J. Nicholas Betley, Principal Investigator
Nick’s spark for research was ignited as an undergraduate, where he explored the molecular determinants of cellular asymmetry in Jim Deshler’s laboratory. From this work, Nick became interested in how molecular codes influence the assembly of the nervous system and attended Columbia University where he worked with Thomas Jessell to investigate the developmental programs that determine synaptic partners during circuit formation. To better understand how neural circuits influence behavior he moved to Janelia Farm and worked with Scott Sternson to examine the structure and function of neural circuits that influence feeding behaviors. He moved to the University of Pennsylvania in the Fall of 2015 and is interested in exploring how the brain guides behavior in a dynamic world.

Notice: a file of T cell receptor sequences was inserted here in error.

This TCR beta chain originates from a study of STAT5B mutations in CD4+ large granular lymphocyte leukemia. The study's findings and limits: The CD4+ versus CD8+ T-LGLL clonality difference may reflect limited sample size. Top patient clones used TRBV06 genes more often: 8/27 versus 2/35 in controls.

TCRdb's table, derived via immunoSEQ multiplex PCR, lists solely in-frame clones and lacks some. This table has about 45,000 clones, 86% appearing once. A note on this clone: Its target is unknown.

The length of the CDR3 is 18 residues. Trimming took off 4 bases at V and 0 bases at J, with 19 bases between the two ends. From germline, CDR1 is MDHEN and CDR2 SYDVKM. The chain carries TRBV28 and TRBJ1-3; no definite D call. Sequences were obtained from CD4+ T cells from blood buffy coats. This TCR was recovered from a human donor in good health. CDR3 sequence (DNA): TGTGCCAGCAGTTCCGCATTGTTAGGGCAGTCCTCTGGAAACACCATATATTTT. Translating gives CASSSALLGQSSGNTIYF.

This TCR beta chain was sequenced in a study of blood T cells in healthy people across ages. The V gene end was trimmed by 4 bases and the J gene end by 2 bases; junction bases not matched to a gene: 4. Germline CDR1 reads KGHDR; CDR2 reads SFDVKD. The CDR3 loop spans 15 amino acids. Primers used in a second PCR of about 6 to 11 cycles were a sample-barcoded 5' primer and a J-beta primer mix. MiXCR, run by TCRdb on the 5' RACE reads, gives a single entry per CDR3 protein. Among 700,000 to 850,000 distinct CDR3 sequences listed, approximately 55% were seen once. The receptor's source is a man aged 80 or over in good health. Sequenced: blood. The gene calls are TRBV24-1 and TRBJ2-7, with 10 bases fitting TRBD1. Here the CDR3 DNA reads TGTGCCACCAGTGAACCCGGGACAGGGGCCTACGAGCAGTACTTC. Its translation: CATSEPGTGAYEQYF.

Elen Hernandez, Research Assistant
Elen received her bachelor’s from Delaware Valley University in Small Animal Science and currently is a research assistant at University of Pennsylvania. Elen’s research investigates cell types that influence feeding behavior, as well as, the neural influence on metabolomics.
Amber Alhadeff, Post-Doctoral Research Fellow
Amber received her B.A. in Biology, M.A. in Psychology, and Ph.D. in Psychology/Behavioral Neuroscience from the University of Pennsylvania. In her doctoral work, Amber studied the hindbrain neuroendocrine control of food intake in the laboratories of both Dr. Harvey Grill and Dr. Matthew Hayes. Amber’s postdoctoral research in the Betley lab is focused on the mechanisms through with AGRP neuron populations signal hunger and valence.
Zhenwei Su, Post-Doctoral Research Fellow
Zhenwei obtained his PhD in University of Wisconsin-Madison, working with Dr. Ching Kung on electrophysiological characterization of mechanosensitive ion channels. He did his postdoc work with Dr. Roderick MacKinnon at The Rockefeller University, on pharmacology of potassium channels. He is now working with Dr. Nick Betley and is investigating the physiology of brain circuits that control mouse feeding behaviors.